Redwood Hill Farm is truly a family affair. Started in 1968, by Kenneth and Cynthia Bice, the business today is run by their children, siblings David, Scott, Sharon, and Jennifer, manufacturing a range of dairy products available both online and in grocery stores nationwide (find a store near you here).
"For our parents the goal of the farm was to provide fresh, raw goat milk for our family and community," says Jennifer. "That's still our goal today, along with educating the public on the benefits of goat milk and expanding the line of healthful products made from the milk."
Cliff Boley made the transition from the building industry to the solar industry in 2008 and hasn't looked back. He sees the green movement as the solution to social ills both large and small.
"Green works, everywhere, mean more American jobs, and a better America than was handed to our generation," says Cliff. "Going green means we do not have to send our children to war to fight for oil. Going green means we keep our money in our communities building a future rather than shipping it overseas while we watch our cities die."
For Corie and Jerry Thornton, being green is a holistic pursuit. With their reusable bags designed to help you avoid disposables when you go shopping, they've also created a business that uses recycled materials for its made-in-the-USA manufacturing.
"We are very confident that green is here to stay," says Corie. "Americans can do a lot domestically to help us move towards a sustainable society and economy. Our philosophy is that we should do our part in keeping the US green first. If we are strong at home, we will have the strength, resources and capability to help others either by setting an example or sharing in the fruit of our efforts."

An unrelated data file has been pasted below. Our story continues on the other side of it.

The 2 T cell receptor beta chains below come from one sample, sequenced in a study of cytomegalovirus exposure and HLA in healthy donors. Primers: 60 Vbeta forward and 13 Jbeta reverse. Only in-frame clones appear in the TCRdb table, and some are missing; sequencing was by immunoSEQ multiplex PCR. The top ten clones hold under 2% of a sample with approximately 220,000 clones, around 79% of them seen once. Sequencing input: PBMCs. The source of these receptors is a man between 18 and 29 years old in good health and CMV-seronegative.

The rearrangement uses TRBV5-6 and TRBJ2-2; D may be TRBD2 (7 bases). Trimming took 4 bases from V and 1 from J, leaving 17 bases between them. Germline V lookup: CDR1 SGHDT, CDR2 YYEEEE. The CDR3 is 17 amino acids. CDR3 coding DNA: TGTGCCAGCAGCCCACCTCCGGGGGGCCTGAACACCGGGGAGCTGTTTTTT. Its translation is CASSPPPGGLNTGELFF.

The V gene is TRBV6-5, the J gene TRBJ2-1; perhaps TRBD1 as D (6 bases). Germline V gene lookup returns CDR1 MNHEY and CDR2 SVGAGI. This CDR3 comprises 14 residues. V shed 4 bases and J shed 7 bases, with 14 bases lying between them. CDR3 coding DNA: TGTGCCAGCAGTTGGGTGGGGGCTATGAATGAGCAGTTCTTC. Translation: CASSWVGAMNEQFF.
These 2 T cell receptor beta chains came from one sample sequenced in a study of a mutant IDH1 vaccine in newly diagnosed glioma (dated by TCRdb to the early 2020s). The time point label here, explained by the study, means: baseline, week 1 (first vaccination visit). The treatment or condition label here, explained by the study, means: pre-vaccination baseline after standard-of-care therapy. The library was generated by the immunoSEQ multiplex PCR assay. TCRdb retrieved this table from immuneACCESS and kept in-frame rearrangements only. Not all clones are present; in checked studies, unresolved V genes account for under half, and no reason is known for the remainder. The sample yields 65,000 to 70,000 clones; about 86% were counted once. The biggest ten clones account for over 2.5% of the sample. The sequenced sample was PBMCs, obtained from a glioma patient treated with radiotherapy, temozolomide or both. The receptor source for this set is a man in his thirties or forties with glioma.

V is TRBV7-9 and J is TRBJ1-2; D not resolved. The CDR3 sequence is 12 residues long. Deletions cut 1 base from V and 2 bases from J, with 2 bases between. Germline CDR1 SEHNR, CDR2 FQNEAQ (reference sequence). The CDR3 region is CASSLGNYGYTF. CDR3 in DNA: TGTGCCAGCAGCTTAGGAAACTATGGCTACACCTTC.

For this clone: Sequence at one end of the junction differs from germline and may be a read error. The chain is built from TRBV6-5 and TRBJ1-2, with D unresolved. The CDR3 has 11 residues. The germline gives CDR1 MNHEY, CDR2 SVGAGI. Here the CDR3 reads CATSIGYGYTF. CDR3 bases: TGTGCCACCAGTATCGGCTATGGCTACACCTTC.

For Erick Smith and Cayuga Pure Organics, it's important for food to be BOTH organic AND local. Smith points out that while organic products have many pluses for your health and for the environment, most of the organic dry beans in the US were actually grown in China, and incorporate a huge carbon footprint.
"Ultimately it is up to consumer to be as sure as possible that they know the connection between the farm and the organic label on the food they buy," says Smith, whose farm in upstate New York supplies organic beans and grains to the New England area and elsewhere, via online sales.
February 2012 —
GreenChoice Bank; Chicago, IL
When you make a deposit with your bank, your money doesn't just sit there. The bank invests your money as they see fit, primarily by making loans, but the decisions on how to invest your money, with whom, and for what purpose, are made by each bank.
"GreenChoice Bank invests its customers’ deposits back into the local and sustainable business community, to support entrepreneurs who are creating jobs and to fund sustainable construction projects," says Steve Sherman, chief operating officer of GreenChoice Bank. GreenChoice Bank is one of many community banking options that can help you steer your money toward projects you believe in.
January 2012 —
Life Without Plastic; Wakefield, Quebec & Ogdensburg, NY
With backgrounds in law, business ethics, management, biochemistry and ecotoxicology, Chantal Plamondon and Jay Sinha made a life-changing decision after their son was born in 2003. They started looking for ways to reduce their family's toxin exposure in everyday life, and when they began to discover the problems with everyday plastic, their difficult search for stainless steel or glass baby bottles gave them the motivation to start their own business, Life Without Plastic.
"Both of us were feeling like we were spinning our wheels in our previous jobs and not really making a positive difference. Too many meetings and reports that led to nothing. We were looking for something more meaningful," says Jay. " We knew other families were on the same quest for plastic-free baby bottles, so we essentially started the company with just these two products."